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Wofford v. Lord

United States District Court, E.D. Michigan, Southern Division

July 16, 2019


          Magistrate Judge Elizabeth A. Stafford



         This matter is before the Court on the April 8, 2019 report and recommendation issued by the assigned magistrate judge recommending that the Court grant in part the defendants' motion for summary judgment premised on qualified immunity and deficient allegations of Monell liability and dismiss the claims against defendant City of Detroit only. The defendants filed a timely objection to the recommendation. The plaintiff has not objected or filed any response to the defendants' objections. The matter is before the Court for a fresh review.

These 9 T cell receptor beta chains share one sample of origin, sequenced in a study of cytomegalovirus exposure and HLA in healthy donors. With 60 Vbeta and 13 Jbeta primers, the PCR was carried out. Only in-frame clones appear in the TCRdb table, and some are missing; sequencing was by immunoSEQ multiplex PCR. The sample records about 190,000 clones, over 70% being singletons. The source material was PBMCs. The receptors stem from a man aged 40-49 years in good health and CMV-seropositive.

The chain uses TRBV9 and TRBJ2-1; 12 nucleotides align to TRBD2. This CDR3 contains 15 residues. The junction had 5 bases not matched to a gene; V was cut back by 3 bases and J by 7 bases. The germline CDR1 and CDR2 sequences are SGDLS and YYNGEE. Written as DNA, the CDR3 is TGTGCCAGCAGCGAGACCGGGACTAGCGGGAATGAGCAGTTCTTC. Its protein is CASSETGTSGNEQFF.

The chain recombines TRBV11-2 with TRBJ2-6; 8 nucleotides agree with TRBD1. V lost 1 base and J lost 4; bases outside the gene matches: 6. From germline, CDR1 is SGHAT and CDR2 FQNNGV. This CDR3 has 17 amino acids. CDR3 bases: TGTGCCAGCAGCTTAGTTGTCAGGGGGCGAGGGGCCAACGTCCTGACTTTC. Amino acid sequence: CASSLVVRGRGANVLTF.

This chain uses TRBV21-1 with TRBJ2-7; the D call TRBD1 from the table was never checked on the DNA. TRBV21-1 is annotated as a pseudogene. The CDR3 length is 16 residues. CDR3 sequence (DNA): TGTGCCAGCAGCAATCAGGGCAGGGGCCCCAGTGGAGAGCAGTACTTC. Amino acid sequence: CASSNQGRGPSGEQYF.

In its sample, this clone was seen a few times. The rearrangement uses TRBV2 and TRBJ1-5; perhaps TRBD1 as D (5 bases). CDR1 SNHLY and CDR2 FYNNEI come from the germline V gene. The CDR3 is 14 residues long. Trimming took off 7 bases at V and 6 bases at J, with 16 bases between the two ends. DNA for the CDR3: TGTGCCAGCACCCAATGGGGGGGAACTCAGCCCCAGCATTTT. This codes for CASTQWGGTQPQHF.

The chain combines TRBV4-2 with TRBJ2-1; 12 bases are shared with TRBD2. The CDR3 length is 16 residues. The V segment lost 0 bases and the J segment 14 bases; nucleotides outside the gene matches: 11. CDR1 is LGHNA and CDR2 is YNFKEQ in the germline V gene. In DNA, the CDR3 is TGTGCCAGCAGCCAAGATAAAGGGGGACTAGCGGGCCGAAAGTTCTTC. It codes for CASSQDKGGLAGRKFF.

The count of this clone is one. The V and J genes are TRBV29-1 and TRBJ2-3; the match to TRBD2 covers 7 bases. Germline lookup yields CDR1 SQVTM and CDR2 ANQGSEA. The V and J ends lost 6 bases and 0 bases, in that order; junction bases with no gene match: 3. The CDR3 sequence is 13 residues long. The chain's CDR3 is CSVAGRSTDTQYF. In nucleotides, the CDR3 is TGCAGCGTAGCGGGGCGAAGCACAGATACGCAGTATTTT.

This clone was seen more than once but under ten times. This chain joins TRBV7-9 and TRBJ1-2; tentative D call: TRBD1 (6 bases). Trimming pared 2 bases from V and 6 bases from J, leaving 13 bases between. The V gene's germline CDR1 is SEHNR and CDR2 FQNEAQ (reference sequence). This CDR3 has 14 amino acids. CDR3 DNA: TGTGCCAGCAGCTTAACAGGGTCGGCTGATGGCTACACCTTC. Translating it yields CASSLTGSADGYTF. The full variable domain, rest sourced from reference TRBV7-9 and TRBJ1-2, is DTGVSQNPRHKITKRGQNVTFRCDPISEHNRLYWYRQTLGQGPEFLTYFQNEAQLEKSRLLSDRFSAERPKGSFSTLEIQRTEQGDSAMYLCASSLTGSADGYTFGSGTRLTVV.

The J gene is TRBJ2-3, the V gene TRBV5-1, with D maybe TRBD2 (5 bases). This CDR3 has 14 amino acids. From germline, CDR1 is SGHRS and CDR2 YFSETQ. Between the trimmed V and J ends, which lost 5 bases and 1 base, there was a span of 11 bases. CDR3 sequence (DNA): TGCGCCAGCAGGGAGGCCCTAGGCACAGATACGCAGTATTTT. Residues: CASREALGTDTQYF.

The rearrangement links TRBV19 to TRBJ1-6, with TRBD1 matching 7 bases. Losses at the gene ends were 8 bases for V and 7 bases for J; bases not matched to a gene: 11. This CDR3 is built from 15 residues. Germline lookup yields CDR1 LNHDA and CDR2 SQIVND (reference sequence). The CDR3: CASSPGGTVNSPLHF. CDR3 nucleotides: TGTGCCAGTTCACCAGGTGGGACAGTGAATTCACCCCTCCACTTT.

The case arises from an October 2016 stop-and-frisk search of the plaintiff's person that defendant Detroit Police Officer Jason Lord carried out on a city sidewalk, when he encountered the plaintiff and a companion walking a dog, in the vicinity where the report of an anonymous tipster indicated that a shooting had occurred just moments earlier. During the pat-down, Lord recovered a gun and drugs from the plaintiff's person. The plaintiff was charged with illegal possession of those items, but the case was dropped after the trial judge held a hearing and granted his motion to suppress. The plaintiff subsequently filed his complaint alleging violations of his Fourth Amendment rights via 42 U.S.C. § 1983. The case was referred to the assigned magistrate judge for general case management. After a period of discovery, which included depositions of the plaintiff and defendant Lord, the defendants filed a motion for summary judgment.